President Obama is set to begin his second term at a moment when the question is not what great things our nation can achieve but whether our government, in Obama's words, can "stop lurching from crisis to crisis to crisis." The jury is out, but continued dysfunction seems the most likely scenario. Obama's news conference on Monday — his last scheduled encounter with White House reporters before Inauguration Day — was a tutorial in low expectations.
Obama devoted his opening remarks to the latest unnecessary crisis: the threat by Republicans in Congress to refuse to raise the federal debt ceiling. Such inaction would be "a self-inflicted wound on the economy," Obama said. That's an understatement. Failing to raise the debt ceiling would in fact be a catastrophe, putting the faith and credit of the U.S. government in doubt and destabilizing a global financial system in which the dollar is the benchmark currency.
Congress has a long history of playing politics with the debt ceiling — even Obama once voted against an increase when he was a senator — but there was always the understanding that in the end, the needed increase would be approved. It was unthinkable that the country would actually default on its obligations. But nothing is unthinkable anymore. House Republicans are threatening to force a default unless the president agrees to further spending cuts.
Obama flatly ruled out two scenarios that have been proposed as ways for him to raise the debt limit without approval by Congress — invoking an obscure clause in the 14th Amendment, or, more fancifully, minting a trillion-dollar platinum coin.
"There are no magic tricks here," he said. "There are no loopholes. There are no easy outs."
But he did appear to leave one door slightly ajar. Raising the debt ceiling has nothing to do with future spending; it merely provides the funds for expenditures Congress has already approved. Obama noted that if Congress fails to act, it will have given him two conflicting orders: Spend a specific amount of money on specific programs, but do not obtain the funds to make this spending possible. Some scholars have suggested Obama just declare that the instruction to spend outweighs the instruction not to borrow, and then let the Supreme Court eventually sort things out. We're not talking about how our leaders can best deal with some external threat. We're talking about how they might, just might, be able to avoid choking the economic life out of the country.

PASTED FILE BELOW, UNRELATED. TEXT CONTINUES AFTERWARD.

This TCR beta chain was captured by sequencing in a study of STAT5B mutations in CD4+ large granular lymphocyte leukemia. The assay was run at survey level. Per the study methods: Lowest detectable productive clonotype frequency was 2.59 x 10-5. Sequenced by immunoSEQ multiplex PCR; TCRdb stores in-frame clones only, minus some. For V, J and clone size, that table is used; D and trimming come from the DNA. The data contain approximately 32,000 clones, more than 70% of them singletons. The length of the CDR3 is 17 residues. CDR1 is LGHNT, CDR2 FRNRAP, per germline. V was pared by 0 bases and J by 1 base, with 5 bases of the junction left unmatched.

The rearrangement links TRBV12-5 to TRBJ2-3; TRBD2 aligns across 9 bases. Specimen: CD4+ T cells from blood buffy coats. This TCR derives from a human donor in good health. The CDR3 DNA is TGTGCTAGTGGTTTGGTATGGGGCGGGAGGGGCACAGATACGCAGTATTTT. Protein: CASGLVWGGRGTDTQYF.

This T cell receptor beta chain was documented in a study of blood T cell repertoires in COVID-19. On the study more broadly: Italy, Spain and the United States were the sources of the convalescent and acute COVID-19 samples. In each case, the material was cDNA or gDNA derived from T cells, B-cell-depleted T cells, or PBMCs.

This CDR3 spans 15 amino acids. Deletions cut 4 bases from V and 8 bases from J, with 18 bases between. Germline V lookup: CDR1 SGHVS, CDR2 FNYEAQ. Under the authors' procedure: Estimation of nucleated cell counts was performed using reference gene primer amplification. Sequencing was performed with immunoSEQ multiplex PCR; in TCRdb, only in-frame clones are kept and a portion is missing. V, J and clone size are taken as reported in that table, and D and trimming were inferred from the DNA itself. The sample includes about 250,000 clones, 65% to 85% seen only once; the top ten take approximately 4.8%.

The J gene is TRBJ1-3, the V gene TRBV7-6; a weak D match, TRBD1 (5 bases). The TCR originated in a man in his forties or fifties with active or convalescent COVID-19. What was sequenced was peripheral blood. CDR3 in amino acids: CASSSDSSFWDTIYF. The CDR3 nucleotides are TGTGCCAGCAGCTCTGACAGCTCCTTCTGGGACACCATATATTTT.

Republican leaders have begun talking about a series of short-term increases in the debt limit, each approved only as agreement is reached on further spending cuts. Said an exasperated Obama: "I'm not going to have a monthly, or every-three-months, conversation about whether or not we pay our bills." He's right. It would be madness for Congress to continue to pick fights over spending that Congress itself has approved. Obama can veto any short-term debt limit increase Congress sends him, but then he would have to find some way to raise the ceiling unilaterally. If he's prepared to go that far, case closed. If not, I see no evidence that appealing to House Republicans' sense of reason will produce anything but hoarseness and frustration.
The most positive recent development is that the financial markets seem to have become increasingly blasé about the government's dysfunction. The consensus seems to be that we'll find some way to muddle through without committing an act of national self-asphyxiation. But it's pretty pathetic when the most hopeful thing you can say about our government is that our leaders probably won't do excessive damage to the country's well-being.
There's lots of important work to be done -- minimizing gun violence, implementing health care reform, tackling the immigration issue, trimming Pentagon spending. Instead, congressional Republicans are focused on brinksmanship that is at best pointless, at worst destructive.
"That's not a credible way to run this government," Obama said. As if we hadn't noticed.